The California earthquake sequence has triggered a failure that has been inactive for the past 500 years, say geophysicists at the California Institute of Technology (Caltech) and NASA's Jet Propulsion Laboratory.
US researchers conducted an investigation into the causes and mechanisms of a series of earthquakes that struck southern California in July this year.
"It turned out to be one of the best documented earthquake sequences in history," said Zachary Ross, assistant professor of geophysics and lead author of the scientific paper, published in the journal Science.
The Ridgecrest quake ruptures ended within a few kilometers of the Garlock Fault, a major geological fault extending over 300 kilometers from the San Andreas Fault to Death Valley, NASA's Jet Propulsion Laboratory reports. in statement.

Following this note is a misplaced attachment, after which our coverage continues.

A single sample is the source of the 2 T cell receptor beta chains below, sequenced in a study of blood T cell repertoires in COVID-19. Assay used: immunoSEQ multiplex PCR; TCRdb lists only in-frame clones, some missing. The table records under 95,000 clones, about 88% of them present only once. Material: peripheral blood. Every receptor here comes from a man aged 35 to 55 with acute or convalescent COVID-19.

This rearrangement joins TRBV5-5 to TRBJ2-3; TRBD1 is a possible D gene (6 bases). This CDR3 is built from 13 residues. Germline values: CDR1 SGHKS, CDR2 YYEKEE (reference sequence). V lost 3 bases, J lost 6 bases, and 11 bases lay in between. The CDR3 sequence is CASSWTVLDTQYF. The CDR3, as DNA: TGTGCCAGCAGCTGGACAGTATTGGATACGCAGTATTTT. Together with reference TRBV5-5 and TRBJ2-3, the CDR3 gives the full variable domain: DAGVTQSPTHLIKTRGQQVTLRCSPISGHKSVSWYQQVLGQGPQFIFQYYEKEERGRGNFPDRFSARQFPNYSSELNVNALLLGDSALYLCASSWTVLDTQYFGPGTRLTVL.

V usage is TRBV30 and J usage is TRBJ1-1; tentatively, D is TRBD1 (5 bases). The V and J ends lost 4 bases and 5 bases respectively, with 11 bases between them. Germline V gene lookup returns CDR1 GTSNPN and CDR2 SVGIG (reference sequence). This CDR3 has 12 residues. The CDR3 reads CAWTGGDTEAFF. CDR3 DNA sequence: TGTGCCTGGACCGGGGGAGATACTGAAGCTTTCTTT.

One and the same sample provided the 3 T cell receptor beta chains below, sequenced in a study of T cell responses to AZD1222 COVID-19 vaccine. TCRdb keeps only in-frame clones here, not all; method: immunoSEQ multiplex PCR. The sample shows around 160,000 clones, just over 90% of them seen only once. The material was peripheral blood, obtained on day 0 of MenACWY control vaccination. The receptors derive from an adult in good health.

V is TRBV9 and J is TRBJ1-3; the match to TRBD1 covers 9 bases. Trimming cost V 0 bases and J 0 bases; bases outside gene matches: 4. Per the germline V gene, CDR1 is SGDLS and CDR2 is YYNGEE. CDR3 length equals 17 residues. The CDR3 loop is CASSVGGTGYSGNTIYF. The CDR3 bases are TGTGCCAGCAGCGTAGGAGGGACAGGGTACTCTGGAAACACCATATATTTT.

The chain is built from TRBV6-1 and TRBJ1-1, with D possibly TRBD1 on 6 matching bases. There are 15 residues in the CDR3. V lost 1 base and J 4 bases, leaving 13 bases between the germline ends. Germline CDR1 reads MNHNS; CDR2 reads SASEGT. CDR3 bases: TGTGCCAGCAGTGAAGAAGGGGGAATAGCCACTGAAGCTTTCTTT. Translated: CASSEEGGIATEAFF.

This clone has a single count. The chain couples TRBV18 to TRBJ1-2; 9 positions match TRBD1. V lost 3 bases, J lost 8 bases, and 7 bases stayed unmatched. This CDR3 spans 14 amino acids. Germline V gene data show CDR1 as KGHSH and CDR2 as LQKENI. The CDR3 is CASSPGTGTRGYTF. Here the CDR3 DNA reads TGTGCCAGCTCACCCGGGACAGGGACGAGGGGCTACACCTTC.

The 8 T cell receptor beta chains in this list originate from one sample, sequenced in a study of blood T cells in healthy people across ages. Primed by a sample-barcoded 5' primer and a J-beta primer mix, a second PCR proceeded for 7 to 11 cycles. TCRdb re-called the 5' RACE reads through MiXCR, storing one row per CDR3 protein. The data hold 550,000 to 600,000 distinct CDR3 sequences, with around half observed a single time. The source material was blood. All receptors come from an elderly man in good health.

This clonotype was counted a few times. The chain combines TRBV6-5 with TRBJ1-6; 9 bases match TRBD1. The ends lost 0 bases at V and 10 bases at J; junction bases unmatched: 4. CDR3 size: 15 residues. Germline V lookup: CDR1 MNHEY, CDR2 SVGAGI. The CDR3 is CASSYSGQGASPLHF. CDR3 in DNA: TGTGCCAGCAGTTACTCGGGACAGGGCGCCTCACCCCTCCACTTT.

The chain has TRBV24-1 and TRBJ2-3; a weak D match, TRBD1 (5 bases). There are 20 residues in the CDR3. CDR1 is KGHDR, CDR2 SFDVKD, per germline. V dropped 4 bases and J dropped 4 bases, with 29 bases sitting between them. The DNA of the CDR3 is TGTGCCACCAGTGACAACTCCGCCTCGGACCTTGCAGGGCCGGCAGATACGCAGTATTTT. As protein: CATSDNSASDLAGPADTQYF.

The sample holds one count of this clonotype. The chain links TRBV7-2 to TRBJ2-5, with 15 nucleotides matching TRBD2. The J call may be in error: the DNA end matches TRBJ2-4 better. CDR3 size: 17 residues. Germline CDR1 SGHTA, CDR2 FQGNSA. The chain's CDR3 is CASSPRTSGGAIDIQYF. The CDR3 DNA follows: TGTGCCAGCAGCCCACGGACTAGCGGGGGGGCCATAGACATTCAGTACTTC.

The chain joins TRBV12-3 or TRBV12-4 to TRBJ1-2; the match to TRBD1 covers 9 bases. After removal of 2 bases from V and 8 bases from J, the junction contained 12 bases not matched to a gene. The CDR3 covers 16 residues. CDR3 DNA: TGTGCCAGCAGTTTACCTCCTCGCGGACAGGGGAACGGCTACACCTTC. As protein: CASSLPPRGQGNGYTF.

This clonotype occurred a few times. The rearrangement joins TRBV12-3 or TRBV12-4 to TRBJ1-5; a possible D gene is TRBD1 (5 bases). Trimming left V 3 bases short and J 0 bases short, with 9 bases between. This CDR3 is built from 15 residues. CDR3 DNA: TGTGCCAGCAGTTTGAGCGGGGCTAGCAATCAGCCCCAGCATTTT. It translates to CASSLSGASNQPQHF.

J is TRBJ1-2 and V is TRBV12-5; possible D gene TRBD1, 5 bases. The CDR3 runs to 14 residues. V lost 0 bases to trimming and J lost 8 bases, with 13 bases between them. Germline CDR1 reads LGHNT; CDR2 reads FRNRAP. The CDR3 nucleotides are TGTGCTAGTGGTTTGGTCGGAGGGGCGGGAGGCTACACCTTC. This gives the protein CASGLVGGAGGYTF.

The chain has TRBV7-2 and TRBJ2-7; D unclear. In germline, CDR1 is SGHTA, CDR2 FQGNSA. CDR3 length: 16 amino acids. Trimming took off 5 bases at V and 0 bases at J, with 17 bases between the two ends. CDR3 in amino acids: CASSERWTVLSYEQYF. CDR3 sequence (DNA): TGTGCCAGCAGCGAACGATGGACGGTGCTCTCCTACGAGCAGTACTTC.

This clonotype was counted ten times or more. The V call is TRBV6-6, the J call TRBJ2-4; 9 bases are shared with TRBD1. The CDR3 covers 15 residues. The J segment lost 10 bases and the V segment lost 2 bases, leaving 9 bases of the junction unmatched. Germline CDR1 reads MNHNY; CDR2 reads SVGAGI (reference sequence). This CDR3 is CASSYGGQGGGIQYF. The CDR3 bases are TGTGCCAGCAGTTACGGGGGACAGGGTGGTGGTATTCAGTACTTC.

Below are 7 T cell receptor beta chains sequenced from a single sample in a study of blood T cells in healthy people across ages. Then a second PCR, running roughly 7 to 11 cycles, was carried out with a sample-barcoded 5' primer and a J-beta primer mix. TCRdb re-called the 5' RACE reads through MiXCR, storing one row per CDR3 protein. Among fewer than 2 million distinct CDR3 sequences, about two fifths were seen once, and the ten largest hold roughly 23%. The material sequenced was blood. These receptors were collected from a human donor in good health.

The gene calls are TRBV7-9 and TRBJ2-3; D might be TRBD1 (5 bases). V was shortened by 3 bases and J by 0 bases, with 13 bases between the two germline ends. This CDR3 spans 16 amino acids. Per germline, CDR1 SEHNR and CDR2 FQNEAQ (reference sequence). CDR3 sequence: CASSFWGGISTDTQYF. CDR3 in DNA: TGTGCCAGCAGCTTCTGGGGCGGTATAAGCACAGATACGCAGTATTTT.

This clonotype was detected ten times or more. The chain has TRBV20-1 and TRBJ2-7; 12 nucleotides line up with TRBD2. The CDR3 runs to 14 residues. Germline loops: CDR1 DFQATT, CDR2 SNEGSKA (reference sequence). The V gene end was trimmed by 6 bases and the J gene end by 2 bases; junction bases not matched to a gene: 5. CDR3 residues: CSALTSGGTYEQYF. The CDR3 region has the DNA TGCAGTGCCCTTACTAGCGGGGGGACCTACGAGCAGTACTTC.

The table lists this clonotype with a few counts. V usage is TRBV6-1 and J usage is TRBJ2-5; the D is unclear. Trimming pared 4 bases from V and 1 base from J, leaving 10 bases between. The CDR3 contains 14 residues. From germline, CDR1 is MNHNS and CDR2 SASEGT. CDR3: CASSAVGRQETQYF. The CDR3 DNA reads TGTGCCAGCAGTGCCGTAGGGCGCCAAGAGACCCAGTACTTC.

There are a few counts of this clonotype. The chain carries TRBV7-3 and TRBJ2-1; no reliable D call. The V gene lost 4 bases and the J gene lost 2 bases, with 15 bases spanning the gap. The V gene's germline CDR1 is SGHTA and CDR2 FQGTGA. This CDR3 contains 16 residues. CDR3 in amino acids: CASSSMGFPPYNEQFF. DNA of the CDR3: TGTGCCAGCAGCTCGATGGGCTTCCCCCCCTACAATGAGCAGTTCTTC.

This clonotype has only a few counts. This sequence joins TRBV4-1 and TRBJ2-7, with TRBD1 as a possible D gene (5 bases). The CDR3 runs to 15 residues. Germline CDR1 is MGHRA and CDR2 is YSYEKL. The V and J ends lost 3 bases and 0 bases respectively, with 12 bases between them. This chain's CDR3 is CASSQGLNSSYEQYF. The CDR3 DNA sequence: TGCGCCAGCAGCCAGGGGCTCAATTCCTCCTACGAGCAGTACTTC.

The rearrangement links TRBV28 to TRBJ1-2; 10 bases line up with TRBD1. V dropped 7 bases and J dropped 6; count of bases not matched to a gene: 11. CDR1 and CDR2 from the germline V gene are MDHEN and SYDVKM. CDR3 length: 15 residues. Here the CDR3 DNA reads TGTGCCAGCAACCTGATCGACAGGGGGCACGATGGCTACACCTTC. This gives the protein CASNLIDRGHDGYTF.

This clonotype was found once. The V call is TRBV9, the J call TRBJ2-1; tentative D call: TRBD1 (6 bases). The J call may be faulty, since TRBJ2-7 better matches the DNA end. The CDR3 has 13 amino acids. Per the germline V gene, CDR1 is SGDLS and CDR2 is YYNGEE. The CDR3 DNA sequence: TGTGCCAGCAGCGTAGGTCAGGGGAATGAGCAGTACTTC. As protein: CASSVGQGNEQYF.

The fault has remained relatively inactive for the past 500 years, but the strain exerted by the seismic activity has caused it to start moving slowly and sliding two inches since July.
At the same time, research provides evidence that major earthquakes can occur in a more complex way than is commonly thought.
The largest earthquakes are considered to be caused by the rupture of a major geological fault, and the maximum magnitude is mainly related to the length of the fault.
However, the Ridgecrest earthquake sequence involved about 20 previously unknown small faults that intersect in a geographically complex and geologically young zone.
"We cannot assume that major faults are what dictate the seismic threat, if many smaller faults can come together to create large earthquakes," Ross said.
Research shows that we still know little about earthquakes and the prediction of seismic risk.
. (tagsToTranslate) California Earthquakes (t) Geological Fault